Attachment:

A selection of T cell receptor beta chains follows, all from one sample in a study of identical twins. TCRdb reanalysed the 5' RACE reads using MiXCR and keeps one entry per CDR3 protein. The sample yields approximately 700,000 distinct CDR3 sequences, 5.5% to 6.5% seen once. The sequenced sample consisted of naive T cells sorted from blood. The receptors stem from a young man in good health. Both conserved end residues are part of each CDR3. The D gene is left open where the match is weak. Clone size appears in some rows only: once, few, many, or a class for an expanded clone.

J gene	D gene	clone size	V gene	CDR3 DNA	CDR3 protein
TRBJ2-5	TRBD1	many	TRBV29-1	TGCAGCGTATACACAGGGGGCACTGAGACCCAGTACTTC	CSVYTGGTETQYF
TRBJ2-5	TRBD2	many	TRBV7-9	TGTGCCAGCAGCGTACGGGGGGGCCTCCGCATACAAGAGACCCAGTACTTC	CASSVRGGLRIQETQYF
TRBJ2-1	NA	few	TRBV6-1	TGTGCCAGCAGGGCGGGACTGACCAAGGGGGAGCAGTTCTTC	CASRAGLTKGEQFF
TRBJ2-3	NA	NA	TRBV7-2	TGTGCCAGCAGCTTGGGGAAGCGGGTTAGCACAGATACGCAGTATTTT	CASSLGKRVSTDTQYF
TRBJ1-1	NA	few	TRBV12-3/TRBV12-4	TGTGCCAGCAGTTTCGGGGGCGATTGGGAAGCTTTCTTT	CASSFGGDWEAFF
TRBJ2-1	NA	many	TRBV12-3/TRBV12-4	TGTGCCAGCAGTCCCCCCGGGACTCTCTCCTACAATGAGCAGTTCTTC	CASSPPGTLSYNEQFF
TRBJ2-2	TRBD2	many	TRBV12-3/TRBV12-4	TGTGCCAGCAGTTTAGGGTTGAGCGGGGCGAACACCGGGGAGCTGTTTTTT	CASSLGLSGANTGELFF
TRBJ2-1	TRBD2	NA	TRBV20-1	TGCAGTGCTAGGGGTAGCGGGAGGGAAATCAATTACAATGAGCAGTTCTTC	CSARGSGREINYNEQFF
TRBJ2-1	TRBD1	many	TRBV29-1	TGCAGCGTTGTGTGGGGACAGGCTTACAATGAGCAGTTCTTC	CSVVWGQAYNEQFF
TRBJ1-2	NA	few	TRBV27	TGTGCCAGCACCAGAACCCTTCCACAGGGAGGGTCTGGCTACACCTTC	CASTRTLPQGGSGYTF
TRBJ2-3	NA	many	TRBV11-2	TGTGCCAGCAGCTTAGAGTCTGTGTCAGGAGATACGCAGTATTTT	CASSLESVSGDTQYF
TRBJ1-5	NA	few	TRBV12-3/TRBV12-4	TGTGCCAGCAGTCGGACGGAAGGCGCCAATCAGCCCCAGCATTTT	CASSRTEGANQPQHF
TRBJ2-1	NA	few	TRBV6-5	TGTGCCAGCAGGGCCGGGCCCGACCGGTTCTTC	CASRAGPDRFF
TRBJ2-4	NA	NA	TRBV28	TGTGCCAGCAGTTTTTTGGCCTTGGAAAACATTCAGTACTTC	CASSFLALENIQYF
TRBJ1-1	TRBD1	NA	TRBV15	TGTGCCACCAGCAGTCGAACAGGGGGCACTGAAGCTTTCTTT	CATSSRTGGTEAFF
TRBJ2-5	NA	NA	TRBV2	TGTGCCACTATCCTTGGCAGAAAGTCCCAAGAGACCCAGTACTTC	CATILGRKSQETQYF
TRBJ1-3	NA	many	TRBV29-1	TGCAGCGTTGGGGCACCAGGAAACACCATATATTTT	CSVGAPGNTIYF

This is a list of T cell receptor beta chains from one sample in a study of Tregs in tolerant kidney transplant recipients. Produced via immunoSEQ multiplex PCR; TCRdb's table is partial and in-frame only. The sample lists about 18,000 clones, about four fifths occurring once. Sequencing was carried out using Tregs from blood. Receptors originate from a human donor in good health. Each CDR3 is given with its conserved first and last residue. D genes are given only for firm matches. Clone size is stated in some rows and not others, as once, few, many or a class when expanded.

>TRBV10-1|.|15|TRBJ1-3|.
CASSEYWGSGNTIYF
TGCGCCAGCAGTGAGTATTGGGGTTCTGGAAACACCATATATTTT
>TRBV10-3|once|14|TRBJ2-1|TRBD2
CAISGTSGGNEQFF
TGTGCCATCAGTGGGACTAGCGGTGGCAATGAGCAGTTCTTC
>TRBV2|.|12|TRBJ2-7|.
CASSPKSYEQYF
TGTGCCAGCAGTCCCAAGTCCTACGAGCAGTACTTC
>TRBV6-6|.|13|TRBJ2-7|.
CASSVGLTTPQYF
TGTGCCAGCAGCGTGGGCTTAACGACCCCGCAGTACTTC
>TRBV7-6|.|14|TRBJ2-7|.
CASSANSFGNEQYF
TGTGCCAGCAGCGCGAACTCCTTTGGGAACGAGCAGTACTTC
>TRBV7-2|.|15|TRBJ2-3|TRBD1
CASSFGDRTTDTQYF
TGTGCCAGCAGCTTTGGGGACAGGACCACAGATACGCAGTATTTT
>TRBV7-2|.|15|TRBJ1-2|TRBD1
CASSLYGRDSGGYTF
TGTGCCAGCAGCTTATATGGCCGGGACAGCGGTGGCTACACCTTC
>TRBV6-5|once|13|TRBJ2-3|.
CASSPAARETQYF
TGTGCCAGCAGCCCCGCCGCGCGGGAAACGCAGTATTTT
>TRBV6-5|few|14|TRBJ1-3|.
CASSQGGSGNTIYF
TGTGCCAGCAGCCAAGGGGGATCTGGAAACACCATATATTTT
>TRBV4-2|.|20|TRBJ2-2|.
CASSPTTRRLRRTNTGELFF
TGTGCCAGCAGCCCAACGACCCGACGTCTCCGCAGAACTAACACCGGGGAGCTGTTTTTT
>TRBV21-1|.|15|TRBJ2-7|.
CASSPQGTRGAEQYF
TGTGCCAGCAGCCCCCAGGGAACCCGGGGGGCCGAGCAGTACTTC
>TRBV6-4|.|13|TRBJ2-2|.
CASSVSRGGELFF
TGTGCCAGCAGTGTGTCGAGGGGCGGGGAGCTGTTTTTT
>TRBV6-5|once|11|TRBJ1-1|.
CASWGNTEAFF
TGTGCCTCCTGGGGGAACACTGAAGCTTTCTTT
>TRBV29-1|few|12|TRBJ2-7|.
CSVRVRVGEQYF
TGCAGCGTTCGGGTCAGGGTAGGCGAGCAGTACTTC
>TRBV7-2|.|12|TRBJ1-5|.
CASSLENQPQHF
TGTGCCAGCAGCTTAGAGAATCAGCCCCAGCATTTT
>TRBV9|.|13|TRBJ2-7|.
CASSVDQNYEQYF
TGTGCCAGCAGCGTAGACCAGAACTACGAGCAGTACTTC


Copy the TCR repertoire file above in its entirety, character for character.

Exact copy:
A selection of T cell receptor beta chains follows, all from one sample in a study of identical twins. TCRdb reanalysed the 5' RACE reads using MiXCR and keeps one entry per CDR3 protein. The sample yields approximately 700,000 distinct CDR3 sequences, 5.5% to 6.5% seen once. The sequenced sample consisted of naive T cells sorted from blood. The receptors stem from a young man in good health. Both conserved end residues are part of each CDR3. The D gene is left open where the match is weak. Clone size appears in some rows only: once, few, many, or a class for an expanded clone.

J gene	D gene	clone size	V gene	CDR3 DNA	CDR3 protein
TRBJ2-5	TRBD1	many	TRBV29-1	TGCAGCGTATACACAGGGGGCACTGAGACCCAGTACTTC	CSVYTGGTETQYF
TRBJ2-5	TRBD2	many	TRBV7-9	TGTGCCAGCAGCGTACGGGGGGGCCTCCGCATACAAGAGACCCAGTACTTC	CASSVRGGLRIQETQYF
TRBJ2-1	NA	few	TRBV6-1	TGTGCCAGCAGGGCGGGACTGACCAAGGGGGAGCAGTTCTTC	CASRAGLTKGEQFF
TRBJ2-3	NA	NA	TRBV7-2	TGTGCCAGCAGCTTGGGGAAGCGGGTTAGCACAGATACGCAGTATTTT	CASSLGKRVSTDTQYF
TRBJ1-1	NA	few	TRBV12-3/TRBV12-4	TGTGCCAGCAGTTTCGGGGGCGATTGGGAAGCTTTCTTT	CASSFGGDWEAFF
TRBJ2-1	NA	many	TRBV12-3/TRBV12-4	TGTGCCAGCAGTCCCCCCGGGACTCTCTCCTACAATGAGCAGTTCTTC	CASSPPGTLSYNEQFF
TRBJ2-2	TRBD2	many	TRBV12-3/TRBV12-4	TGTGCCAGCAGTTTAGGGTTGAGCGGGGCGAACACCGGGGAGCTGTTTTTT	CASSLGLSGANTGELFF
TRBJ2-1	TRBD2	NA	TRBV20-1	TGCAGTGCTAGGGGTAGCGGGAGGGAAATCAATTACAATGAGCAGTTCTTC	CSARGSGREINYNEQFF
TRBJ2-1	TRBD1	many	TRBV29-1	TGCAGCGTTGTGTGGGGACAGGCTTACAATGAGCAGTTCTTC	CSVVWGQAYNEQFF
TRBJ1-2	NA	few	TRBV27	TGTGCCAGCACCAGAACCCTTCCACAGGGAGGGTCTGGCTACACCTTC	CASTRTLPQGGSGYTF
TRBJ2-3	NA	many	TRBV11-2	TGTGCCAGCAGCTTAGAGTCTGTGTCAGGAGATACGCAGTATTTT	CASSLESVSGDTQYF
TRBJ1-5	NA	few	TRBV12-3/TRBV12-4	TGTGCCAGCAGTCGGACGGAAGGCGCCAATCAGCCCCAGCATTTT	CASSRTEGANQPQHF
TRBJ2-1	NA	few	TRBV6-5	TGTGCCAGCAGGGCCGGGCCCGACCGGTTCTTC	CASRAGPDRFF
TRBJ2-4	NA	NA	TRBV28	TGTGCCAGCAGTTTTTTGGCCTTGGAAAACATTCAGTACTTC	CASSFLALENIQYF
TRBJ1-1	TRBD1	NA	TRBV15	TGTGCCACCAGCAGTCGAACAGGGGGCACTGAAGCTTTCTTT	CATSSRTGGTEAFF
TRBJ2-5	NA	NA	TRBV2	TGTGCCACTATCCTTGGCAGAAAGTCCCAAGAGACCCAGTACTTC	CATILGRKSQETQYF
TRBJ1-3	NA	many	TRBV29-1	TGCAGCGTTGGGGCACCAGGAAACACCATATATTTT	CSVGAPGNTIYF

This is a list of T cell receptor beta chains from one sample in a study of Tregs in tolerant kidney transplant recipients. Produced via immunoSEQ multiplex PCR; TCRdb's table is partial and in-frame only. The sample lists about 18,000 clones, about four fifths occurring once. Sequencing was carried out using Tregs from blood. Receptors originate from a human donor in good health. Each CDR3 is given with its conserved first and last residue. D genes are given only for firm matches. Clone size is stated in some rows and not others, as once, few, many or a class when expanded.

>TRBV10-1|.|15|TRBJ1-3|.
CASSEYWGSGNTIYF
TGCGCCAGCAGTGAGTATTGGGGTTCTGGAAACACCATATATTTT
>TRBV10-3|once|14|TRBJ2-1|TRBD2
CAISGTSGGNEQFF
TGTGCCATCAGTGGGACTAGCGGTGGCAATGAGCAGTTCTTC
>TRBV2|.|12|TRBJ2-7|.
CASSPKSYEQYF
TGTGCCAGCAGTCCCAAGTCCTACGAGCAGTACTTC
>TRBV6-6|.|13|TRBJ2-7|.
CASSVGLTTPQYF
TGTGCCAGCAGCGTGGGCTTAACGACCCCGCAGTACTTC
>TRBV7-6|.|14|TRBJ2-7|.
CASSANSFGNEQYF
TGTGCCAGCAGCGCGAACTCCTTTGGGAACGAGCAGTACTTC
>TRBV7-2|.|15|TRBJ2-3|TRBD1
CASSFGDRTTDTQYF
TGTGCCAGCAGCTTTGGGGACAGGACCACAGATACGCAGTATTTT
>TRBV7-2|.|15|TRBJ1-2|TRBD1
CASSLYGRDSGGYTF
TGTGCCAGCAGCTTATATGGCCGGGACAGCGGTGGCTACACCTTC
>TRBV6-5|once|13|TRBJ2-3|.
CASSPAARETQYF
TGTGCCAGCAGCCCCGCCGCGCGGGAAACGCAGTATTTT
>TRBV6-5|few|14|TRBJ1-3|.
CASSQGGSGNTIYF
TGTGCCAGCAGCCAAGGGGGATCTGGAAACACCATATATTTT
>TRBV4-2|.|20|TRBJ2-2|.
CASSPTTRRLRRTNTGELFF
TGTGCCAGCAGCCCAACGACCCGACGTCTCCGCAGAACTAACACCGGGGAGCTGTTTTTT
>TRBV21-1|.|15|TRBJ2-7|.
CASSPQGTRGAEQYF
TGTGCCAGCAGCCCCCAGGGAACCCGGGGGGCCGAGCAGTACTTC
>TRBV6-4|.|13|TRBJ2-2|.
CASSVSRGGELFF
TGTGCCAGCAGTGTGTCGAGGGGCGGGGAGCTGTTTTTT
>TRBV6-5|once|11|TRBJ1-1|.
CASWGNTEAFF
TGTGCCTCCTGGGGGAACACTGAAGCTTTCTTT
>TRBV29-1|few|12|TRBJ2-7|.
CSVRVRVGEQYF
TGCAGCGTTCGGGTCAGGGTAGGCGAGCAGTACTTC
>TRBV7-2|.|12|TRBJ1-5|.
CASSLENQPQHF
TGTGCCAGCAGCTTAGAGAATCAGCCCCAGCATTTT
>TRBV9|.|13|TRBJ2-7|.
CASSVDQNYEQYF
TGTGCCAGCAGCGTAGACCAGAACTACGAGCAGTACTTC